Malodours remain the biggest source of complaints regarding environmental issues. This factor is likely to increase, as the urban development steadily encroaches into areas that have malodourous emitting industries (such as wastewater and waste management operations and intensive livestock practices), and has the potential to be both time and fiscally expensive.
Despite the enormous amount of research involved in odour detection and abatement, as well as the creation of several distinct methodologies, there has yet been no definitive procedure to evaluate odour impact on communities, as well as community response. This paper is a review of the current methods that explore this problem, as well as a précis of this research field's goals and challenges.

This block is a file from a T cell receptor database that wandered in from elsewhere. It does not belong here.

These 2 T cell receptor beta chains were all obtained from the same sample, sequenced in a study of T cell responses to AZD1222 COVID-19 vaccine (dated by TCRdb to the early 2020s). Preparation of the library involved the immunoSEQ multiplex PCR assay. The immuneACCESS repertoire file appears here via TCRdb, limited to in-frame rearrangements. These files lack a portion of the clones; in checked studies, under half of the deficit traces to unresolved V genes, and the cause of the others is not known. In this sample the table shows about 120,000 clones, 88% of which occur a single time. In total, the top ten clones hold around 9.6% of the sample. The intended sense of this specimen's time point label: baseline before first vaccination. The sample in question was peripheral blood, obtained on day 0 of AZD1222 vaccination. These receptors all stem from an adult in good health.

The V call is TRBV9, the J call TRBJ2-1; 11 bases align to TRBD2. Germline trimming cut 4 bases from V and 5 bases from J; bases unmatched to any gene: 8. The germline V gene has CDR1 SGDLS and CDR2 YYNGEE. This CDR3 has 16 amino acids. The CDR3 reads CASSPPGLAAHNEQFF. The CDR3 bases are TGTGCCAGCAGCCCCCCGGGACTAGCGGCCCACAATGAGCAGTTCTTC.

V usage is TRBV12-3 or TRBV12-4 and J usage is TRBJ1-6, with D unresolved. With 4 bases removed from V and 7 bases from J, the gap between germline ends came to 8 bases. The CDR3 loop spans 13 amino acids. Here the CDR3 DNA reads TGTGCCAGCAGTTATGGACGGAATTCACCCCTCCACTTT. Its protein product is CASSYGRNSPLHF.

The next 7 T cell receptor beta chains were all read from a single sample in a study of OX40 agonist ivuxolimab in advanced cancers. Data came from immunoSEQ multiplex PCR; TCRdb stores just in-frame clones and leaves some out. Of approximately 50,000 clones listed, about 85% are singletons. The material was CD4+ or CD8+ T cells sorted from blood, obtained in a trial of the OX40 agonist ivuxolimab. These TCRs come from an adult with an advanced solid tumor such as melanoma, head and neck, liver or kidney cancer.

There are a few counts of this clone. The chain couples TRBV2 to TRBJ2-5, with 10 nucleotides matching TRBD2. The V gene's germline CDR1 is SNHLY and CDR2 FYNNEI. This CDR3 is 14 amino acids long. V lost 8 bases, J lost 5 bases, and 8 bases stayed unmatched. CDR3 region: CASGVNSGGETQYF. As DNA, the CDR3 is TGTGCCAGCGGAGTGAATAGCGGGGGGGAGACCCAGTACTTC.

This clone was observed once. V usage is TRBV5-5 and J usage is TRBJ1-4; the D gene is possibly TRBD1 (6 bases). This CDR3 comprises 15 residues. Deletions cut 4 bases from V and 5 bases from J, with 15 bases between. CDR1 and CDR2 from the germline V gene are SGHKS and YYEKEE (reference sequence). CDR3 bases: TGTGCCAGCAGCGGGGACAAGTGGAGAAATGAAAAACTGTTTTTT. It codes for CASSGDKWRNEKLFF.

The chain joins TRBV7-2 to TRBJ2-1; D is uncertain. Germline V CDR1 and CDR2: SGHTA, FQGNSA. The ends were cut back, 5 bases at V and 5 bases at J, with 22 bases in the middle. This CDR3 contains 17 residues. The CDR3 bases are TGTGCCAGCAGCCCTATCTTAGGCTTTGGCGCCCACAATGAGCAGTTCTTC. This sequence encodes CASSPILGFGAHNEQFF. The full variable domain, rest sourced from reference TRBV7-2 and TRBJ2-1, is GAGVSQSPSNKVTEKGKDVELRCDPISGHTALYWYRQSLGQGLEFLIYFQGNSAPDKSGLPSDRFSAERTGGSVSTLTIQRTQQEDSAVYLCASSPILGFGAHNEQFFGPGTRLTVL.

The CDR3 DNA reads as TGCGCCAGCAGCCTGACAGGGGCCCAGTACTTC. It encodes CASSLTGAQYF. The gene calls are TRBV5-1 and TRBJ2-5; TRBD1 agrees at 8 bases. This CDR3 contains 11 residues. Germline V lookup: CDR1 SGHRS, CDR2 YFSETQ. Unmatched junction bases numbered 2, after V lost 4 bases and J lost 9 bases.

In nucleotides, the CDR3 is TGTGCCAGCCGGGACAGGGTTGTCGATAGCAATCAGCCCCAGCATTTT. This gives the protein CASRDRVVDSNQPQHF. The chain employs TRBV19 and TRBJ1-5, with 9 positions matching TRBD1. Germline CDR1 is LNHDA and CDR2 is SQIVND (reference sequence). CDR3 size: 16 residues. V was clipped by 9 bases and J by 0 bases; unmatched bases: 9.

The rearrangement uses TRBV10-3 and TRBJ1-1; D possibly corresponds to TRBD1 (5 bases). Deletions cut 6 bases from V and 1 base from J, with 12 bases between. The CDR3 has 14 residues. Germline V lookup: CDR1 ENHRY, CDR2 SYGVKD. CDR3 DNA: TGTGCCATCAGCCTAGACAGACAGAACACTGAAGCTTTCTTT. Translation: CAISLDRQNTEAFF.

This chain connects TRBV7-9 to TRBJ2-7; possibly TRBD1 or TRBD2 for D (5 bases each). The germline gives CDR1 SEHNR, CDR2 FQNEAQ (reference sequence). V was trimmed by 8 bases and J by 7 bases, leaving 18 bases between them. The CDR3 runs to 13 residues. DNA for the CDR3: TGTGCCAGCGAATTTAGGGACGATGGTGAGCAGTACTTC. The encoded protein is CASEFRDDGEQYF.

The first aim of this review is to illustrate the dichotomy between regulatory-established procedures, such as panellist testing, and methods that are centred around producing a more comprehensive explanation of factors that influence an odour's impact on a community or individual. In that regard, we have addressed several predominant paradigms of inquiry for this field: analytical methods, panellist testing, qualitative research, and survey methods, with associated variants.
Secondly, the challenges of measuring and monitoring community impact are discussed. While the quantification of odorants is crucial to appreciating impact, individual-based modifiers of perception have an enormous scope for which to shape the effect of those odours. Perceptual differences are also likely the most dominant variables that influence the elicited behaviour of individuals who have experienced malodour exposure.
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